Member schools of English UK suffered a further decrease in students in 2021, as new data released by the ELT school association shows the full extent of the impact of the Covid-19 pandemic on the sector, although a preview of early 2022 business suggests some bounce back.
Overall data: The English UK Student Statistics Report 2022 shows that 53,616 students were welcomed in 2021, representing a 35.7 per cent decrease compared with 2020 and only around a tenth of the 508,614 students hosted in the pre-pandemic year of 2019.
Student weeks, meanwhile, declined by a further 12.9 per cent to 462,046 in 2021, representing less than a quarter of the 1,839,655 weeks delivered in 2019.
For the 325 centres that reported data both in 2019 and 2021, there was an 88 per cent drop in student numbers and a 71 per cent decrease in student weeks between those two years, the authors said.
“It’s sobering to see the concrete proof of what UK ELT has faced during the past two years, though it is much as we all suspected. The incredible thing is that most of our members have survived, and continue to do so despite the additional challenges brought by the end of freedom of movement,” said English UK Chief Executive Jodie Gray .
The impact of the Covid-19 on the junior segment is clear in the latest English UK report. In 2019, young learners accounted for 54 per cent of all students; last year the proportion dropped to only nine per cent. Although UK centres could operate during the summer of 2021, quarantine measures severely curtailed short-term travel.
Source markets: China remained the top source country by student numbers with 8,506 students, a nine per cent decrease compared with 2020, followed by Saudi Arabia (5,931 students, -8.5 per cent) and Italy (3,381, -70.6). The top five was completed by France (3,316, -31.3) and Switzerland (2,894, +9.2).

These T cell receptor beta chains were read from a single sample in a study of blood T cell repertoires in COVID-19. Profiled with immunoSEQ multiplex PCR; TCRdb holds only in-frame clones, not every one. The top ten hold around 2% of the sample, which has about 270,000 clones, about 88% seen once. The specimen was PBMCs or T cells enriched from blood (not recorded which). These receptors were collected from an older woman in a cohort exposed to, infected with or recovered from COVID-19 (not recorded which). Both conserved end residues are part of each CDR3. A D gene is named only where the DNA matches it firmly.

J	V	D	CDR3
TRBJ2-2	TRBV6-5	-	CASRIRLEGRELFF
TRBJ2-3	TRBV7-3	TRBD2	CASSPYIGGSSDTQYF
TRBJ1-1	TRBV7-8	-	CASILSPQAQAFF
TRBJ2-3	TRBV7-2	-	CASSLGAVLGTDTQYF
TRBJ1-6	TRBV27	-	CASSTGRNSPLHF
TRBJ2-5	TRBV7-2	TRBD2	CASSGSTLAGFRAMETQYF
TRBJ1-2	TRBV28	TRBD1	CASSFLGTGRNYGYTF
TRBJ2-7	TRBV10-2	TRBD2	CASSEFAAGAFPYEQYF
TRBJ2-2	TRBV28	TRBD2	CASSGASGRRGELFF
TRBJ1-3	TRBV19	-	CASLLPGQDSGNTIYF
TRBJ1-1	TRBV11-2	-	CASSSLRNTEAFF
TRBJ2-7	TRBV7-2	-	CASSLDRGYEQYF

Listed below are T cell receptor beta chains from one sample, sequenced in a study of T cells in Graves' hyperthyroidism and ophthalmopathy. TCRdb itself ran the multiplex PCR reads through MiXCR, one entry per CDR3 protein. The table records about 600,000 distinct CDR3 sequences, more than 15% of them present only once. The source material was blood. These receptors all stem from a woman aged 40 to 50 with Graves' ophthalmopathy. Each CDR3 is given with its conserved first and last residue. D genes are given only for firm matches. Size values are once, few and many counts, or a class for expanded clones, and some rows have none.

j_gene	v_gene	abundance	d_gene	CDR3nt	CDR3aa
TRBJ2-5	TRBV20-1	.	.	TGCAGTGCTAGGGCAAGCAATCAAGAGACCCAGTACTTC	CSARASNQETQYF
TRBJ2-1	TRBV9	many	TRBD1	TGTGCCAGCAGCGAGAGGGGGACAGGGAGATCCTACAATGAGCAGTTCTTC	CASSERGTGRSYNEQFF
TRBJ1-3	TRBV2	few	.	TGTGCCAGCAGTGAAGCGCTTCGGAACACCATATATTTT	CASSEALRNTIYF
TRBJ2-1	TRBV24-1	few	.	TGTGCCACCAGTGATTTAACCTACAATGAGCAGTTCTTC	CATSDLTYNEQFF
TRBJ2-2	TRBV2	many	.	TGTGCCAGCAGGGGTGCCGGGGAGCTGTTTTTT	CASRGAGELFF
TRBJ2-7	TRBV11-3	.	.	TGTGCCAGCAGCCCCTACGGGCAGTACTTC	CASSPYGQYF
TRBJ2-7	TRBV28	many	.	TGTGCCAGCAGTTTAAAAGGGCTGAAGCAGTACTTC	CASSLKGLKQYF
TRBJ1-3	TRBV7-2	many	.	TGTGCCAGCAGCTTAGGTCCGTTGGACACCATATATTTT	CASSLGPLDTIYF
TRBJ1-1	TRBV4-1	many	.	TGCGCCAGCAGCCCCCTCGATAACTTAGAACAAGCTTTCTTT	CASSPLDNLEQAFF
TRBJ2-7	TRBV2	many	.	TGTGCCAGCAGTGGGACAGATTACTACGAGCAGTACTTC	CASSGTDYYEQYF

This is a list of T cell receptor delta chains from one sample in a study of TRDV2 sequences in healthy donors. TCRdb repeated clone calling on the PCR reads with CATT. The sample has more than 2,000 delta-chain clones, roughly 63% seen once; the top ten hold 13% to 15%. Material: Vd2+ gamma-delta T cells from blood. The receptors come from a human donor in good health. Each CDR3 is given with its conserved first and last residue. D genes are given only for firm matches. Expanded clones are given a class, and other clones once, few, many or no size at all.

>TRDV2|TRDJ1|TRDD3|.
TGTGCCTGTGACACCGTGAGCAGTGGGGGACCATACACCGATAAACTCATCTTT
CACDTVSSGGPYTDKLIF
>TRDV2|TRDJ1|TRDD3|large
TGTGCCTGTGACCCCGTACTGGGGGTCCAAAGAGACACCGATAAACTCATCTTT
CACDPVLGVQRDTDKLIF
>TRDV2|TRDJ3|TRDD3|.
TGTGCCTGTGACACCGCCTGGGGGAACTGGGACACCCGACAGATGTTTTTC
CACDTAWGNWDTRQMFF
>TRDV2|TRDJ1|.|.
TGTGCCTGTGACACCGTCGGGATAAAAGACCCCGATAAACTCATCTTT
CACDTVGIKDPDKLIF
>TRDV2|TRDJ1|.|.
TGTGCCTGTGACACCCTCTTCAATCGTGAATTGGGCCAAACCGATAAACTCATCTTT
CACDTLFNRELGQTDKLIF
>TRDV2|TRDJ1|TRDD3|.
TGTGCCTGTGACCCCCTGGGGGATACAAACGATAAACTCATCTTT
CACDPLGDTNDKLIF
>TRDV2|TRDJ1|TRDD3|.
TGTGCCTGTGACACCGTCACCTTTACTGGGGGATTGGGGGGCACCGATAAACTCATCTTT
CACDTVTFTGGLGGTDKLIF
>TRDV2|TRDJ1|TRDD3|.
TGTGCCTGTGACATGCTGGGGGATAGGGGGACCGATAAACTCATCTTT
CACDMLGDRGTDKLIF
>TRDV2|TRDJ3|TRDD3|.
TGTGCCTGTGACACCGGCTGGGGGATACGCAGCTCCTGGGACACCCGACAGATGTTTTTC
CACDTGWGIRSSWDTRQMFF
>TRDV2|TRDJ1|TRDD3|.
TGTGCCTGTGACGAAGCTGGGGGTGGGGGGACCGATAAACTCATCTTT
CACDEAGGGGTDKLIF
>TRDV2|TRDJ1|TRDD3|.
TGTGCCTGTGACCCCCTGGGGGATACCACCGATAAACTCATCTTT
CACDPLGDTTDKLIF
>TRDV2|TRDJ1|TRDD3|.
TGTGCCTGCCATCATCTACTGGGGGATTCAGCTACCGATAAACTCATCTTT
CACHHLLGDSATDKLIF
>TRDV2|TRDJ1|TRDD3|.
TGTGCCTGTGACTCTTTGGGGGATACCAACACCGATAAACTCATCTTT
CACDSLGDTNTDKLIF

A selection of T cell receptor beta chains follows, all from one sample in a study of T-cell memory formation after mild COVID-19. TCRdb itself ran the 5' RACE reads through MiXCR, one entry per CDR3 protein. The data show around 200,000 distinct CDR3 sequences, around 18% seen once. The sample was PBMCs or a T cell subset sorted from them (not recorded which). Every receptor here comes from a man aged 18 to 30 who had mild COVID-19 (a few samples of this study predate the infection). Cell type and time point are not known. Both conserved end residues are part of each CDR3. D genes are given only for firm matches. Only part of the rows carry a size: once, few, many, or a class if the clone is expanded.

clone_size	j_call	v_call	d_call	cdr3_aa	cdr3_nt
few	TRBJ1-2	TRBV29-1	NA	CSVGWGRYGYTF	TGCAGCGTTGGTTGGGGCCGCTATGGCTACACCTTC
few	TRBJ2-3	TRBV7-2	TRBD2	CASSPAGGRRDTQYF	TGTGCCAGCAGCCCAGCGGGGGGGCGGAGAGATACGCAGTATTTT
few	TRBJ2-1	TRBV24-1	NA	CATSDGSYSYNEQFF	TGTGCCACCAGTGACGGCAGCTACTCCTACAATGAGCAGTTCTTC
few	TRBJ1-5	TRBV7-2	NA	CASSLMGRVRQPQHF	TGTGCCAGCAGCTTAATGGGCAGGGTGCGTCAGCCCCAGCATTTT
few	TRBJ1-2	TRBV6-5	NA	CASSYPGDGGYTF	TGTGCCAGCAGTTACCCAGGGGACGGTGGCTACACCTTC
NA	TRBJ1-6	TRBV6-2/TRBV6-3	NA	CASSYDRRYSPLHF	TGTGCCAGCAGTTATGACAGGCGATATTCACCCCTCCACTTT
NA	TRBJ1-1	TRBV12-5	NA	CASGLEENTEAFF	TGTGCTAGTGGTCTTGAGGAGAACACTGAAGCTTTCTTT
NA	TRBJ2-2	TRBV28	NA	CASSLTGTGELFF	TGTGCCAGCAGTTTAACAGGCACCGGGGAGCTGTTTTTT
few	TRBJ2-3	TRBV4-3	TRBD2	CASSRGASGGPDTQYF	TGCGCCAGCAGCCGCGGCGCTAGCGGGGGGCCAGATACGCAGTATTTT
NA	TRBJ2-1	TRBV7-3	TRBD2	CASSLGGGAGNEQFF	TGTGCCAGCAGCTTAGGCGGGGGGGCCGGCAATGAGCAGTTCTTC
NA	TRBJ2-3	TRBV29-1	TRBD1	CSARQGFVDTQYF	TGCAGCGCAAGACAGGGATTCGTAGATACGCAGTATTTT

On the measure of student weeks, Saudi Arabia was the top source country with 71,773 weeks, followed by China (69,168), Kuwait (35,299), Japan (25,139) and France (19,779).
The average stay was the highest ever recorded for English UK at 8.6 weeks overall. Among top ten source countries, Romania had the longest average stay at 17.2 weeks, followed by Kuwait (12.3) and Saudi Arabia (12.1).
Regions: By region, Northern England hosted the largest proportion of student weeks in 2021 (26 per cent), followed by London (25) and the South and South Eastern England (17).
State/private sector: The state sector was slightly more resilient in 2021. The 41 state sector members welcomed 13,011 students in 2021, a decline of 5.7 per cent compared with 2020. The top five source markets (by student weeks) were: China (41.2 per cent of student weeks), Romania (12.7), Poland (6.4), Saudi Arabia (5.4) and Spain (2.7).
The 298 private sector members in the report welcomed 40,605 students last year, a 42 per cent decrease compared with the previous year. Average course length increased from 5.4 weeks in 2020 to 7.9 weeks in 2021.
The top five source markets for private sector members in student weeks were: Saudi Arabia (20 per cent of total student weeks), Kuwait (9.8), Japan (7.5), France (6) and Switzerland (5.5).
Mode of delivery: The English UK report covers only students who booked a face-to-face course, but the association found that only 41 per cent of those students could study fully face-to-face in 2021; 31 per cent undertook a blended programme; 23 per cent ended up studying online from overseas; and six per cent studied online in the UK.
Promising signs for 2022: However, presenting the findings of the English UK 2021 data at the association’s Annual Conference last week, Ivana Slobodnikova, Head of International Education at research partner Bonard, gave a preview of more promising trends from the QUIC [Quarterly Intelligence Report] report for 2022 Q1, with a 172 per cent increase in student weeks compared with 2021 Q1 for the participating schools.
The QUIC scheme showed gradual increases in student weeks through each quarter of 2021.
Following recent 2021 reports from Marketing English in Ireland (MEI) and the National Statistics Office (NSO) in Malta, the English UK data completes a downbeat picture of the year for Europe’s ELT sector, with only Malta registering growth and still well below typical numbers. However, all three destinations report more positive signs in the present year.
Commenting on the full-year student statistics report, Jodie said, “As always, the Student Statistics give us both valuable ammunition as we continue our lobbying efforts on behalf of our members, and also valuable information to help and support our members rebuild their businesses post-Covid. We – and they – will be using these figures heavily in the coming months.”
Click here to access the Executive Summary of the English UK Student Statistics Report 2022, which was produced by the association’s research partner Bonard.
The full article was originally published in StudyTravel Magazine (May 2022) at the following link.